sentiments. He expresses a desire to
have the people decide freely on the
reforms which he has proposed, and to
elect public officers who are most com
petent to take care of the country's in
terest. Meusures have been taken to break
up the gangs of robbers and outlaws
who infest the Mexican roads, and
many reformatory 6teps have been ta
ken. The Mexicans have an innate
love for revolutions, but as they have
lately had enough bloodshed to satisfy
any reasonable ambition, there is
ground for hope that they will become
peaceable by way of change.
ESS"' The Secretary of the Treas
ury is reported to be maturing a plan
which, it is claimed, will bring about
specie payments in five years. It is
said to contemplate the retirement of
all the national bank notes with the
substitution of greenbacks as the sole
currency of the country, and, it is al-
eged, meets the approval of the bank
ers and financial men to whom it has
A man of property, whose
health happened to give way under
oiif continued intemperance, consulted
Dr. S., who said : "I can cure you if
you do as I Did you. His patient
promised obedience. "Now,'' said the
doctor, "you must steal a horse. Yes
you must steal a horse. You wiU
be arrested, convicted, and placed in a
situation where your diet and regimen
will be such that in a short time your
lealth will be perfectly restored."
f:5r The recent opening of Morse's
new telegraph line between Chicago
and Milwaukee has created a brisk
competition in tbe telegraph business
between the two cities. The old line
1 a . . ."e
nas reduced its tar in or rates Irom
sixty cents for a message of ten words
and four cents for each additional word,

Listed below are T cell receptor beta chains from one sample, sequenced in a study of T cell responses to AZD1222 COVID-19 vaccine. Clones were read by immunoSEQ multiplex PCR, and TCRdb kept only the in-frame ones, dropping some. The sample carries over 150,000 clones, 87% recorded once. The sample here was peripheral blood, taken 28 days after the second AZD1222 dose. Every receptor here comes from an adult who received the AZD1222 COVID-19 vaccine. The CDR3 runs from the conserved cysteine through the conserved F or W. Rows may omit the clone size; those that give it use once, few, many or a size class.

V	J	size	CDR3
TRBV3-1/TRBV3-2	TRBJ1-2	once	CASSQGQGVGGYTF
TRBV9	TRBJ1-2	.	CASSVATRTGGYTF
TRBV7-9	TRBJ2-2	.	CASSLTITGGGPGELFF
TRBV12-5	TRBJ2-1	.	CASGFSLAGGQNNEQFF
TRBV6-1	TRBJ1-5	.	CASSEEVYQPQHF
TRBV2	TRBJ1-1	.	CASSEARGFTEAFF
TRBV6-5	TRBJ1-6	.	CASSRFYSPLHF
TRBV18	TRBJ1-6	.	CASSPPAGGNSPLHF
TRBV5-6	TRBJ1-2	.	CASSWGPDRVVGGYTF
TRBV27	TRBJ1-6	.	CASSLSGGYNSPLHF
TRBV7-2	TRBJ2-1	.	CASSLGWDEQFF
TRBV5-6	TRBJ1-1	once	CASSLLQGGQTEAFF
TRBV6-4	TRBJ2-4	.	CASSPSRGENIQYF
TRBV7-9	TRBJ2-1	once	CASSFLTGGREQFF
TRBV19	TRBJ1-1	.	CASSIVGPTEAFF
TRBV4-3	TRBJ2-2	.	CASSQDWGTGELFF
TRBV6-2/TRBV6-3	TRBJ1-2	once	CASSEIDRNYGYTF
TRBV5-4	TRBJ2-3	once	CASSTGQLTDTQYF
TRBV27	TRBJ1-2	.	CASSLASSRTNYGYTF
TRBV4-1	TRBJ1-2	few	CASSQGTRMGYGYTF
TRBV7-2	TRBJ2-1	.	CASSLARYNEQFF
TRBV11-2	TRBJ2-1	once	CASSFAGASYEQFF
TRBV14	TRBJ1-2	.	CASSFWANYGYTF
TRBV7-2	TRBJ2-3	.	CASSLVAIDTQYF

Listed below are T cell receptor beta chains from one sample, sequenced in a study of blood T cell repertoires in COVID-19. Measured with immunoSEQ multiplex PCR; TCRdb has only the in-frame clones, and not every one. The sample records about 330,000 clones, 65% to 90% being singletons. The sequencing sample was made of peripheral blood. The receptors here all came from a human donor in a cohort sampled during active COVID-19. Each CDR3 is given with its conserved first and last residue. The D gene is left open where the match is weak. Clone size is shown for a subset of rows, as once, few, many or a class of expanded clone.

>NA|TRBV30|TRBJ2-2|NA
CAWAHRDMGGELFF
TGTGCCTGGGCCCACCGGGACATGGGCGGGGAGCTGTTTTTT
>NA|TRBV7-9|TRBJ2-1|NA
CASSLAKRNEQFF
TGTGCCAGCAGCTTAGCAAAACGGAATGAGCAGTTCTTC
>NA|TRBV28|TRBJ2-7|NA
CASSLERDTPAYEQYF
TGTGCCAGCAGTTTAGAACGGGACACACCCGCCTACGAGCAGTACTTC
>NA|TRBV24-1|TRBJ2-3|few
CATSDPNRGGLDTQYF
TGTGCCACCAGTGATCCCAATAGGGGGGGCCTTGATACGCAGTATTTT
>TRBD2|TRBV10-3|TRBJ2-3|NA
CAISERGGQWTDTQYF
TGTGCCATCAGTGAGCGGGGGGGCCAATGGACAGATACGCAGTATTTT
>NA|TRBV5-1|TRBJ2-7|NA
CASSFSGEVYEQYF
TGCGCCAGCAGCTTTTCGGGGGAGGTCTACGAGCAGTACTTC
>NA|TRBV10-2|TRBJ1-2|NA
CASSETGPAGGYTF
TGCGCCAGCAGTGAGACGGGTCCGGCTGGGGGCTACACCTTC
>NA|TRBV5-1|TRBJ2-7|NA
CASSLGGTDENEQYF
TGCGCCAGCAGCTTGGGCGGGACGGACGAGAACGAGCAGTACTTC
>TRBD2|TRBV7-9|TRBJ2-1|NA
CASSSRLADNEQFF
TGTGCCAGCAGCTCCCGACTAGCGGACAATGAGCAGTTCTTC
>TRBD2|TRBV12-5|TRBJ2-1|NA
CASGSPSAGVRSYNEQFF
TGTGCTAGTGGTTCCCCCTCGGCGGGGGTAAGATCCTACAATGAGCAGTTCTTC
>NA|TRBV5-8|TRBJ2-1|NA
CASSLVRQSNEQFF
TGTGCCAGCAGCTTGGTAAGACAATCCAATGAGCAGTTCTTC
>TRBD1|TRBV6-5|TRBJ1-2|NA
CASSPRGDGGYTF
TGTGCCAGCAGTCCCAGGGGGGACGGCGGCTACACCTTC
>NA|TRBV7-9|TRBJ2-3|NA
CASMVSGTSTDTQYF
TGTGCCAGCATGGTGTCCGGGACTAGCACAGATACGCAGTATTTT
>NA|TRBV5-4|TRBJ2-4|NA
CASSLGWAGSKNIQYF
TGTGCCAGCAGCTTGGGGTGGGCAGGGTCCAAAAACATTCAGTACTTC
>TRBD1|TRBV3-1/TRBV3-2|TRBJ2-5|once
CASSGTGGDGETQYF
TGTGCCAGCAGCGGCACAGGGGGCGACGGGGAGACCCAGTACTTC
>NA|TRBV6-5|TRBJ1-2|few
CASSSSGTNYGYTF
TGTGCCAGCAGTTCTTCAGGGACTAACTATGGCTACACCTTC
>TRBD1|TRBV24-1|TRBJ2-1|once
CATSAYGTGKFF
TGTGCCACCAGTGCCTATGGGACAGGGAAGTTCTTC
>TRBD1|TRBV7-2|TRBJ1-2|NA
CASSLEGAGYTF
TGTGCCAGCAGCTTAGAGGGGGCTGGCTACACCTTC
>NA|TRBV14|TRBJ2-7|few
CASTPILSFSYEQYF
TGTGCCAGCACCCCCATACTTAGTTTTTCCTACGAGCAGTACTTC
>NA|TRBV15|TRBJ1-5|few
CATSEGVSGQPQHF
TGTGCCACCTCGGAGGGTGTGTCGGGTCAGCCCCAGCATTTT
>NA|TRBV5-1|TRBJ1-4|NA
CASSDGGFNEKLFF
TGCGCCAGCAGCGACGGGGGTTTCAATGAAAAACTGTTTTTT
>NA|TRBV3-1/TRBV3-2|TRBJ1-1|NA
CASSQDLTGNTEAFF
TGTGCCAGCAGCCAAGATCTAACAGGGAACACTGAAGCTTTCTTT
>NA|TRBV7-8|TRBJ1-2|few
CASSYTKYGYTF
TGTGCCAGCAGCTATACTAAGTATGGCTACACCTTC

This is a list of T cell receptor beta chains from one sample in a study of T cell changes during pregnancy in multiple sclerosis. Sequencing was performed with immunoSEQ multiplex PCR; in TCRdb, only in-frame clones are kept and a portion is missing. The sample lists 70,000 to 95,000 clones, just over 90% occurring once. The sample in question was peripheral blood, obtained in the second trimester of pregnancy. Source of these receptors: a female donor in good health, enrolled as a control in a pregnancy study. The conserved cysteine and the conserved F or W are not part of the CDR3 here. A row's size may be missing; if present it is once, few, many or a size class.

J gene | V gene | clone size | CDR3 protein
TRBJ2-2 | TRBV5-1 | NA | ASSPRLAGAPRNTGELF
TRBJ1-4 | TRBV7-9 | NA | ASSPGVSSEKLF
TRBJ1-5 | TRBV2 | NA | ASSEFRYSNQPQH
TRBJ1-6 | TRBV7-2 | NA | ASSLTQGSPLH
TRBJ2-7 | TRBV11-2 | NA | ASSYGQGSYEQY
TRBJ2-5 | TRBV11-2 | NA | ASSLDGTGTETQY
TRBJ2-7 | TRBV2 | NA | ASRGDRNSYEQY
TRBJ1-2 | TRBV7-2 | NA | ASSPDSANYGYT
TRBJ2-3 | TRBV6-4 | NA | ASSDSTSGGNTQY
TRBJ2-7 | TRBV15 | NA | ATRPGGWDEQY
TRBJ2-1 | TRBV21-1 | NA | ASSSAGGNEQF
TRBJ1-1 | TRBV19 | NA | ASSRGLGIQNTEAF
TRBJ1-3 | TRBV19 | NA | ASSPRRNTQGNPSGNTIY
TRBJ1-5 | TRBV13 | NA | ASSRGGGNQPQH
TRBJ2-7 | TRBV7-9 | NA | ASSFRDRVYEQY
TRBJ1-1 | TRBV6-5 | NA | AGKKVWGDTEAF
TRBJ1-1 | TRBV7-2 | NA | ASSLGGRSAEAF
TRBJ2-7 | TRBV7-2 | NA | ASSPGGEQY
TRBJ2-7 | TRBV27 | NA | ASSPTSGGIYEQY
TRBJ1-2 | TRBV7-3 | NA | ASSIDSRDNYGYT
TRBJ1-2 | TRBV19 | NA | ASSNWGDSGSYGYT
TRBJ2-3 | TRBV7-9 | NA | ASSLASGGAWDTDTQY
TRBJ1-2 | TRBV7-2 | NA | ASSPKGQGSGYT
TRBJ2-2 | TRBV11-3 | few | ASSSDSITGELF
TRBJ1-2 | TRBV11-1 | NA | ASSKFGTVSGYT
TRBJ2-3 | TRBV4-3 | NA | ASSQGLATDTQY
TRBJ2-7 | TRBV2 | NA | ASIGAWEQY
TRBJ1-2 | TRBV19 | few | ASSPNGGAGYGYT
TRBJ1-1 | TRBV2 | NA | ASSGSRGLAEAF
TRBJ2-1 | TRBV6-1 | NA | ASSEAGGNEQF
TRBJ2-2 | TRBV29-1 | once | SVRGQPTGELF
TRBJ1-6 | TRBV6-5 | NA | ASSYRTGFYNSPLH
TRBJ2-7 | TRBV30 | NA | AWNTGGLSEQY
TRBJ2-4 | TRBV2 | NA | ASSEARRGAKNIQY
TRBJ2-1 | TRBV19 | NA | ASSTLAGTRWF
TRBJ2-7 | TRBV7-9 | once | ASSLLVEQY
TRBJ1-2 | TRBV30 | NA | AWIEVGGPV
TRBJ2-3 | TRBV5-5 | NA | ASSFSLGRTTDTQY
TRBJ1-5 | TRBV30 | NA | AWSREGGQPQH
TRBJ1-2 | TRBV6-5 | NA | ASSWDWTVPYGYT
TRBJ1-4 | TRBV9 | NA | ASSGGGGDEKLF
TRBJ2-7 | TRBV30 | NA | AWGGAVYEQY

to twenty cents for a message of ten
words and two cents for each additional
word. Quite a ' corns down.
Jgiw Henry Ward Beecher speaks
thus of the newspaper:
" The newspaper it never griws
tired. It never wears spectacles. It
never grows old. It is renewed every
morning and is fresh every evening.
It goes everywhere. It penetrates the
forest, the mine, the shanty of the
farthest ser.ler. It is in the shop and
on the ship. It is among the most la
borious men in the city and in the
country. The drayman has it; ihe
sollier has it ; the farmer has it. All
classes read the newspaper. There
are so many in competition that they
swarm in every department of life.
They seem to us as we gaze upon
them, simply as an enterprise ; but in
point of fact, they are instruments
which God is employing to utilize the
thought and feeling of the vastest na
tion that ever held a common population."
3" It i3 getting to be quite com
mon, of late, ts mingle the names of
the poor Otoe noblemen with every re
port of Indian depredations that comes
from the plains. It may all be right
and it may not; at any rate, the poor